“They turned the fountain off.  It’s just a chocolate pool now.  I had trouble dipping the pound cake without causing any to crumble,” Tiff said, stabbing a piece of chocolate-coated cake with her skewer.  “But if you pierce it lengthwise, directly in the center, all is good . . .”

Pat and I discovered the entrance to the kitchen and positioned ourselves appropriately in front, like roadside bandits lying in ambush.  Quickly we relieved our servers of their dainties: barbequed pineapple-chicken, steamed shrimp and peppers, spinach pasties, and warm asparagus wrapped in prosciutto.  Using complimentary glass clips, we attached our wine glasses to our plates as we walked around, giving Dad the opportunity to talk to some clients.  Mom sampled some cheeses that supposedly enhanced the taste of her merlot.

clip“Hey hon,” Pat said turning to Tiff.  “Do you want some che . . . uh, what are you doing?”  My sister-in-law was sucking on her glass clip.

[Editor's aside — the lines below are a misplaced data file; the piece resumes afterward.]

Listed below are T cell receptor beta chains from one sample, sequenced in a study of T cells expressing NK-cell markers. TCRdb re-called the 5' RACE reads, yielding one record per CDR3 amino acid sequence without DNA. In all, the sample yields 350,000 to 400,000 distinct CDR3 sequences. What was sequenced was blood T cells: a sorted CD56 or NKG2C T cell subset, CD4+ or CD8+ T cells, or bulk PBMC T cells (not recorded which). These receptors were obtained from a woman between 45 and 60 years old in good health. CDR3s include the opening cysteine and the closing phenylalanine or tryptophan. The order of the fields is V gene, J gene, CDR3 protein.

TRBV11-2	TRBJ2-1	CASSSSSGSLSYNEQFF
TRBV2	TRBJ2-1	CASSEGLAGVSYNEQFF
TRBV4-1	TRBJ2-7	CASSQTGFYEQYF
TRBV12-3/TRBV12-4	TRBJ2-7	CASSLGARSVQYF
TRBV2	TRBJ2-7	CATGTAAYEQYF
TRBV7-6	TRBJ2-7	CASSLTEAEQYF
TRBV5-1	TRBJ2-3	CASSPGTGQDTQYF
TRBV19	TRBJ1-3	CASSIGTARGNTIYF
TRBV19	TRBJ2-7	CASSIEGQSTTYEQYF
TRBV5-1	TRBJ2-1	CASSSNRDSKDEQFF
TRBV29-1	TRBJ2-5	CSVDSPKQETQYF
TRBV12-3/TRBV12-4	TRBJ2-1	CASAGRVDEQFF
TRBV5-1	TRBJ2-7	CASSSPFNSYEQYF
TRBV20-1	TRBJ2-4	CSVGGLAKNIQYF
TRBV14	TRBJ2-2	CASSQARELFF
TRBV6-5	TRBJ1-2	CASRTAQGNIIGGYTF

“Awhaaa,” she laughed, re-attaching her clip.  “Some chocolate fell on it.  I was just cleaning it off.  Hey, Ms. Patty, we should try the other room again.”

Mom walked home with nearly twelve-hundred dollars worth of wine, procured with the wine god’s blessing in raffle.  The prize proved a double-edged sword though as upon discovering the one-hundred dollar per bottle price tag, she vowed to never open any of it.

Humbled I walked out, my head full of wine and empty of all pretension . . . or my precious jargon.

On the way to the car, lumbering under the weight of six bottles of wine and one faux copper-green fiberglass bowls each, Pat and I pleaded with our claustrophobic mother to take the elevator in lieu of walking down the required four flights of stairs.  Under the influence and fearing the safety of her swag she relented, confident that if the machine should fail ample rations – of the liquid variety – would be available until help arrive.

wine_grabAs the doors swung shut, sealing her inside, Mom’s eyes bulged with terror.  Wildly scanning our cell, she screamed: “Oh no!  Does anyone have a corkscrew?!”

We of course did not, but Tiff eased Mom’s panic with a little MacGuyver-ism.  “Don’t worry Ms. Patty, if we need to, we can just break off the neck and drink it that way.  You know, like pirates.”